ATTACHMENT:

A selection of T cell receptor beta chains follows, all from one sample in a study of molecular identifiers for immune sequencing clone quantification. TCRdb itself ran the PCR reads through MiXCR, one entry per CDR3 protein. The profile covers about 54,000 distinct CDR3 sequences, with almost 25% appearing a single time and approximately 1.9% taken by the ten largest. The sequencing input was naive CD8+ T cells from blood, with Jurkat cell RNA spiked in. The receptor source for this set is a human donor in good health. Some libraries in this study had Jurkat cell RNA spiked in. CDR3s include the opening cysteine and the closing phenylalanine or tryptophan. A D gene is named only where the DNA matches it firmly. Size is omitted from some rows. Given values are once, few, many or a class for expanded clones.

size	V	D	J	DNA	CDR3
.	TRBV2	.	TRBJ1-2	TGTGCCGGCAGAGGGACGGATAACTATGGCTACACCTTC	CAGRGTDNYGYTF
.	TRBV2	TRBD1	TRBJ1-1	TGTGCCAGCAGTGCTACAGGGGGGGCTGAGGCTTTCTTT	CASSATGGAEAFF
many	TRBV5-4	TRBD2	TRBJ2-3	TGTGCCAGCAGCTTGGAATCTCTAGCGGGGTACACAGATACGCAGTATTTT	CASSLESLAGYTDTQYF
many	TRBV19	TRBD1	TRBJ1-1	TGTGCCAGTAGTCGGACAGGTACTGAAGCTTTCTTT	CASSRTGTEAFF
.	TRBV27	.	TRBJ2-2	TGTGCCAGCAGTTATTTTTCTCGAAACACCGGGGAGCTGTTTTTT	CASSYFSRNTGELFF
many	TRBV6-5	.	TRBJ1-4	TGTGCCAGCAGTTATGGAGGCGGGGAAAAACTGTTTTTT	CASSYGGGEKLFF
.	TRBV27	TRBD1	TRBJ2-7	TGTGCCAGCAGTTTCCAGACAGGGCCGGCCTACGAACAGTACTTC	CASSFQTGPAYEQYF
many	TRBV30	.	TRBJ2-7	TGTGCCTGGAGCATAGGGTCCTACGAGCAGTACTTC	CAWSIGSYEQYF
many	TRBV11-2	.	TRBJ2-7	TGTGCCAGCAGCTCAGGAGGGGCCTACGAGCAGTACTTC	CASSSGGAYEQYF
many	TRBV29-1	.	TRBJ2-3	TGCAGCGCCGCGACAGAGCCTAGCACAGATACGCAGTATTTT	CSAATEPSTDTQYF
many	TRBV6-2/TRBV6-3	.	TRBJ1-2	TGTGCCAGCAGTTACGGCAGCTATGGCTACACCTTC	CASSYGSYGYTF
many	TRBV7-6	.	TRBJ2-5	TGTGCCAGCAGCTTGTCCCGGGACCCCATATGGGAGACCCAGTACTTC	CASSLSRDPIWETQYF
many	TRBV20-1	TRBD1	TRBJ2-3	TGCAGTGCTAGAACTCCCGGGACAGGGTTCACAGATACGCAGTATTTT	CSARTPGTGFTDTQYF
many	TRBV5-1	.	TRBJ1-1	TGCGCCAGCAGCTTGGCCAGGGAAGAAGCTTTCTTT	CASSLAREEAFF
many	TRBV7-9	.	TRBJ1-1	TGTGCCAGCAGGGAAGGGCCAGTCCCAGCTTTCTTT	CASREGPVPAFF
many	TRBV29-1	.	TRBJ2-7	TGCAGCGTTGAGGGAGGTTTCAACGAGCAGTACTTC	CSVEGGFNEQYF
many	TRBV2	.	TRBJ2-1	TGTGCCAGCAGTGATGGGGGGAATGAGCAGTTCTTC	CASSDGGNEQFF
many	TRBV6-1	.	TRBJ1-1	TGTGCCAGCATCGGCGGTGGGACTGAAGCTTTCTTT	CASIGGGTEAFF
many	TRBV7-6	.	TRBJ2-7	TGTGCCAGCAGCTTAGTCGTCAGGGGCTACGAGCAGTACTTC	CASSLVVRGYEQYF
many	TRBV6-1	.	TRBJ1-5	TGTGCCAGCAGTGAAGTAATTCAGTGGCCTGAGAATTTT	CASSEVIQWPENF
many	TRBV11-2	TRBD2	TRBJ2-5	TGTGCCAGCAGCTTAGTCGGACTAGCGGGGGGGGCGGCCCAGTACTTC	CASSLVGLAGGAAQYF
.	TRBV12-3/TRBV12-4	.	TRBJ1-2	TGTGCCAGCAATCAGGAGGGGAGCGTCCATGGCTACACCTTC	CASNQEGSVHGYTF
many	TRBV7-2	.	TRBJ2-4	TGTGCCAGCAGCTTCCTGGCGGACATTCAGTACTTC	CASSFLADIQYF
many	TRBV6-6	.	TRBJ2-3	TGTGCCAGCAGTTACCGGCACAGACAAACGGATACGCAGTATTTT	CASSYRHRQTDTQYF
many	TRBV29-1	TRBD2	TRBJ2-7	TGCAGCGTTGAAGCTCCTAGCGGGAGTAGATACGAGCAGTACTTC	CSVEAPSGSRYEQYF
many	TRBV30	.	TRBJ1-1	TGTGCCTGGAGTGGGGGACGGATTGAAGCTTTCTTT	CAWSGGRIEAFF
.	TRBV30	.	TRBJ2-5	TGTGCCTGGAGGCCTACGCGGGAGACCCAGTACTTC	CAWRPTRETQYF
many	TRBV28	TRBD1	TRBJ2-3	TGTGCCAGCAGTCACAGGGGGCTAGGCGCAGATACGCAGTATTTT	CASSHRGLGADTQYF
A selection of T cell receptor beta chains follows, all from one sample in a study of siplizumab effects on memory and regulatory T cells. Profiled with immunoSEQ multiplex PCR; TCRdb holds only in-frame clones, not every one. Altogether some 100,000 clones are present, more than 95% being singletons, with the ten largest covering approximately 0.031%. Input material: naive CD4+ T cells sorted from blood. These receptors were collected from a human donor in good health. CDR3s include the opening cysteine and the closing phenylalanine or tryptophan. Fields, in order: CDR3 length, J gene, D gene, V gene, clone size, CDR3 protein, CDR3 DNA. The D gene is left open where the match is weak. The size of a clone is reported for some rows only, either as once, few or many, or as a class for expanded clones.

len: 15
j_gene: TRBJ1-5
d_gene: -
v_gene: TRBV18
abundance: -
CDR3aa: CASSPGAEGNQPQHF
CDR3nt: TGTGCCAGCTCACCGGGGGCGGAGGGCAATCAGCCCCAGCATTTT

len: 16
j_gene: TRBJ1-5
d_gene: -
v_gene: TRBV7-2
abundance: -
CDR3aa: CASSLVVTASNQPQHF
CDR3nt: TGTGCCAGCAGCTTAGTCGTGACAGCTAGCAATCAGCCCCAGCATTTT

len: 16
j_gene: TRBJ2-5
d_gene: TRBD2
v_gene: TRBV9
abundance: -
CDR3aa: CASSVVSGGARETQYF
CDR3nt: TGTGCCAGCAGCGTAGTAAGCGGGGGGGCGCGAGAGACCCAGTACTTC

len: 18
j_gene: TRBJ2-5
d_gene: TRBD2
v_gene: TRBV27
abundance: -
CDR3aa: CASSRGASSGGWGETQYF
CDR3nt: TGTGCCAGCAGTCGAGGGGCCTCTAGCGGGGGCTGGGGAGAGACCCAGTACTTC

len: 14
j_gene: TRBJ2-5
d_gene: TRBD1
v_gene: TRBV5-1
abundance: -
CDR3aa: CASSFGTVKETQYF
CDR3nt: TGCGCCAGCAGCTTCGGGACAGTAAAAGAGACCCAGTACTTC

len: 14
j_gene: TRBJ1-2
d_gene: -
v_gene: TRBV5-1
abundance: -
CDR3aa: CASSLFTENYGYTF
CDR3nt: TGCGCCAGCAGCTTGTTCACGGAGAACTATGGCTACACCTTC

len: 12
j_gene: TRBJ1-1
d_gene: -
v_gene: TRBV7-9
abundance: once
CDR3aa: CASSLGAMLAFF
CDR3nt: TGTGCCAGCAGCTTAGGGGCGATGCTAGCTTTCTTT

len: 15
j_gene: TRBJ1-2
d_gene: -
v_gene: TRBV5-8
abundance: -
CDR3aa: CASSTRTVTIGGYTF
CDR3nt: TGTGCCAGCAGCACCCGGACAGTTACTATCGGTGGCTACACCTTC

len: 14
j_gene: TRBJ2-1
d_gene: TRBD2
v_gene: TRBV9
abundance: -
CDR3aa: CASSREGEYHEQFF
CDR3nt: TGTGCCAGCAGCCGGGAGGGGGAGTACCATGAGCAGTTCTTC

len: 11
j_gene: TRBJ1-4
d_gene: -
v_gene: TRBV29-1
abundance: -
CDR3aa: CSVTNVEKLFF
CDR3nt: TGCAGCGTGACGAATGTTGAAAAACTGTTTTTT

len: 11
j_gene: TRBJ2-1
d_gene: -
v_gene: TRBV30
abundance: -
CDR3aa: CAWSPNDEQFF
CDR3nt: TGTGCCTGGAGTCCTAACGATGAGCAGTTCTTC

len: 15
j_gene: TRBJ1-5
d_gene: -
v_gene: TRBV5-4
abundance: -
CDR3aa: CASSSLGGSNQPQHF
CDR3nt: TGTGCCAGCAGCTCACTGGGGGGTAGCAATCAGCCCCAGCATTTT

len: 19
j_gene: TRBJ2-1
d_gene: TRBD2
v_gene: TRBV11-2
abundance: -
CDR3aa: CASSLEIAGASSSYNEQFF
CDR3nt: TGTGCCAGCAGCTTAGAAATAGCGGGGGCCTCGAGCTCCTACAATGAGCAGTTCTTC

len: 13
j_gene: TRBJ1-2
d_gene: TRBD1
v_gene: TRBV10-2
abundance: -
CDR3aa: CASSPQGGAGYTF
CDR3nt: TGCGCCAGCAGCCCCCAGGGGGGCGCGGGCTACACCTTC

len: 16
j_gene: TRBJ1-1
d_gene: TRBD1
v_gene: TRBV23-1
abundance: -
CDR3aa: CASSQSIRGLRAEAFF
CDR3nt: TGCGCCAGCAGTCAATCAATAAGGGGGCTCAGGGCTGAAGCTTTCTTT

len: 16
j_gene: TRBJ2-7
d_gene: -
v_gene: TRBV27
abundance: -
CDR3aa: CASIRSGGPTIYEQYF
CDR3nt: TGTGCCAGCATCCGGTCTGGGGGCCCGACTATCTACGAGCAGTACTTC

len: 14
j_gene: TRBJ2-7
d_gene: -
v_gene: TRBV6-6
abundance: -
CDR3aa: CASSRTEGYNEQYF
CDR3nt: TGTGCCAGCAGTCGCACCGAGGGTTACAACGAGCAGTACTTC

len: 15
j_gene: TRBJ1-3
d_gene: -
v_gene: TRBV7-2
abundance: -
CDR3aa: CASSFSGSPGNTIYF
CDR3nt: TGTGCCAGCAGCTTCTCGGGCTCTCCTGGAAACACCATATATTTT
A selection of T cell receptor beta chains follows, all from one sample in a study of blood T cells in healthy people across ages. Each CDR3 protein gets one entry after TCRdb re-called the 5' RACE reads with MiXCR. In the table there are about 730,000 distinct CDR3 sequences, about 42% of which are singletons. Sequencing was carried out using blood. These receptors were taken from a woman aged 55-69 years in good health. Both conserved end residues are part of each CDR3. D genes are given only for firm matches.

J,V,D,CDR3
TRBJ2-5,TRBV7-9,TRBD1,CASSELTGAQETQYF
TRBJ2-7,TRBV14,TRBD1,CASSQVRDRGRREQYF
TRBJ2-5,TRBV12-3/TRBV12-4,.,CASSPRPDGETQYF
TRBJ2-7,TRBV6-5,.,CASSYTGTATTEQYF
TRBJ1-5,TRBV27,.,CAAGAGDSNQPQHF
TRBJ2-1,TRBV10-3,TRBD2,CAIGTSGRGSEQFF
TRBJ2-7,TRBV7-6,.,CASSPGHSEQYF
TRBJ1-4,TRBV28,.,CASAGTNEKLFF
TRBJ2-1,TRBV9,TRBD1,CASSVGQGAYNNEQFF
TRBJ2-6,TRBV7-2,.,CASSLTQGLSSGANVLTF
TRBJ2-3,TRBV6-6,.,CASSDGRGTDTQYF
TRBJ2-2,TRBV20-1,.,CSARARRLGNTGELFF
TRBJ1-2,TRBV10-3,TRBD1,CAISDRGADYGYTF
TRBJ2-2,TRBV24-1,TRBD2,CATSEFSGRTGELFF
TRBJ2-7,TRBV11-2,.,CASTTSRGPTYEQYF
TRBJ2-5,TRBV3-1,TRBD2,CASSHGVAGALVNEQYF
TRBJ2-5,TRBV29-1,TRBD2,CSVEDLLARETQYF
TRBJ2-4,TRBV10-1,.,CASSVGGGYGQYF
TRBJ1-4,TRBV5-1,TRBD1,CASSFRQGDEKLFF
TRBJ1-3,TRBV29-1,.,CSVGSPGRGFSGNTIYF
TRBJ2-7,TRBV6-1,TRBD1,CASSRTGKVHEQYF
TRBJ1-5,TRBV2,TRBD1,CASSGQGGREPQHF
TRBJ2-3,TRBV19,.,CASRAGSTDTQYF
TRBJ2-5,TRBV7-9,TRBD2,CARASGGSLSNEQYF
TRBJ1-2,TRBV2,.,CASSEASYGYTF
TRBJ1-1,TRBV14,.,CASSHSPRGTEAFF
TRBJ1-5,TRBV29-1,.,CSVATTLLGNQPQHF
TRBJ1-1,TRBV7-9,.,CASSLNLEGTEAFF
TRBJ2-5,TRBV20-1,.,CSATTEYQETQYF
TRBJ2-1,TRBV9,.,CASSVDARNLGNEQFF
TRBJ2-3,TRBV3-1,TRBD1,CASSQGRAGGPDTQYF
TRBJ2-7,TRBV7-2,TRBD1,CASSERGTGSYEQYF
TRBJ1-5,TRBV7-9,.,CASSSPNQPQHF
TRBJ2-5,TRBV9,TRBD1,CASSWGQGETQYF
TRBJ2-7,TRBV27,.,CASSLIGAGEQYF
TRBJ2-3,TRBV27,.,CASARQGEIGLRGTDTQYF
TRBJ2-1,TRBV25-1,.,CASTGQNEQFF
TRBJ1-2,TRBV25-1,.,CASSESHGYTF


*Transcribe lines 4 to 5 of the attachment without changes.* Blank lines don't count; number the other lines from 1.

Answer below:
.	TRBV2	TRBD1	TRBJ1-1	TGTGCCAGCAGTGCTACAGGGGGGGCTGAGGCTTTCTTT	CASSATGGAEAFF
many	TRBV5-4	TRBD2	TRBJ2-3	TGTGCCAGCAGCTTGGAATCTCTAGCGGGGTACACAGATACGCAGTATTTT	CASSLESLAGYTDTQYF